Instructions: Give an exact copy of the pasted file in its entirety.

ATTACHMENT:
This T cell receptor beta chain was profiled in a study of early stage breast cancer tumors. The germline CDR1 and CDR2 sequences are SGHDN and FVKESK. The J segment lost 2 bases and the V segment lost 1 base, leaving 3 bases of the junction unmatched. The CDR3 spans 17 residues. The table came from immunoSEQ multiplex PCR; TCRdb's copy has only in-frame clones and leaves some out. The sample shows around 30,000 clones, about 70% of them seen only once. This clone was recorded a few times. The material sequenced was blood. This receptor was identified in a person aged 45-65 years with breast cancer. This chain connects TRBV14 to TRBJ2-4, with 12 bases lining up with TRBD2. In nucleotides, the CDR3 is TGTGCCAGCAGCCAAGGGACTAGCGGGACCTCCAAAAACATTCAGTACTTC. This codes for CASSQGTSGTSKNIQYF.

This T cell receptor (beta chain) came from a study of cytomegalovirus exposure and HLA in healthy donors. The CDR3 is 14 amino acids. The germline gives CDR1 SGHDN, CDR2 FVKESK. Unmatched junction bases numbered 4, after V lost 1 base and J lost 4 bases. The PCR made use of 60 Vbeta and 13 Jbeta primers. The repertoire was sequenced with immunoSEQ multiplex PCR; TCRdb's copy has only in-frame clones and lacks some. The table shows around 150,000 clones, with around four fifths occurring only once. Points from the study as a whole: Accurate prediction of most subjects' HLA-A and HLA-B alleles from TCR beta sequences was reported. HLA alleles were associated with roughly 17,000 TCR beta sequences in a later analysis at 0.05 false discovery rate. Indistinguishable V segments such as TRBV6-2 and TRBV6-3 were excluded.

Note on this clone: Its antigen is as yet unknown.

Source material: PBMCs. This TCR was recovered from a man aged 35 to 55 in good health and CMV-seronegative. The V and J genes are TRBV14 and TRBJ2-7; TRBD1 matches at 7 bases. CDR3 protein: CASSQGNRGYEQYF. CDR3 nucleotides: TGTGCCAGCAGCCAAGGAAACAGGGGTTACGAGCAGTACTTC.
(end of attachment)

This T cell receptor beta chain was profiled in a study of early stage breast cancer tumors. The germline CDR1 and CDR2 sequences are SGHDN and FVKESK. The J segment lost 2 bases and the V segment lost 1 base, leaving 3 bases of the junction unmatched. The CDR3 spans 17 residues. The table came from immunoSEQ multiplex PCR; TCRdb's copy has only in-frame clones and leaves some out. The sample shows around 30,000 clones, about 70% of them seen only once. This clone was recorded a few times. The material sequenced was blood. This receptor was identified in a person aged 45-65 years with breast cancer. This chain connects TRBV14 to TRBJ2-4, with 12 bases lining up with TRBD2. In nucleotides, the CDR3 is TGTGCCAGCAGCCAAGGGACTAGCGGGACCTCCAAAAACATTCAGTACTTC. This codes for CASSQGTSGTSKNIQYF.

This T cell receptor (beta chain) came from a study of cytomegalovirus exposure and HLA in healthy donors. The CDR3 is 14 amino acids. The germline gives CDR1 SGHDN, CDR2 FVKESK. Unmatched junction bases numbered 4, after V lost 1 base and J lost 4 bases. The PCR made use of 60 Vbeta and 13 Jbeta primers. The repertoire was sequenced with immunoSEQ multiplex PCR; TCRdb's copy has only in-frame clones and lacks some. The table shows around 150,000 clones, with around four fifths occurring only once. Points from the study as a whole: Accurate prediction of most subjects' HLA-A and HLA-B alleles from TCR beta sequences was reported. HLA alleles were associated with roughly 17,000 TCR beta sequences in a later analysis at 0.05 false discovery rate. Indistinguishable V segments such as TRBV6-2 and TRBV6-3 were excluded.

Note on this clone: Its antigen is as yet unknown.

Source material: PBMCs. This TCR was recovered from a man aged 35 to 55 in good health and CMV-seronegative. The V and J genes are TRBV14 and TRBJ2-7; TRBD1 matches at 7 bases. CDR3 protein: CASSQGNRGYEQYF. CDR3 nucleotides: TGTGCCAGCAGCCAAGGAAACAGGGGTTACGAGCAGTACTTC.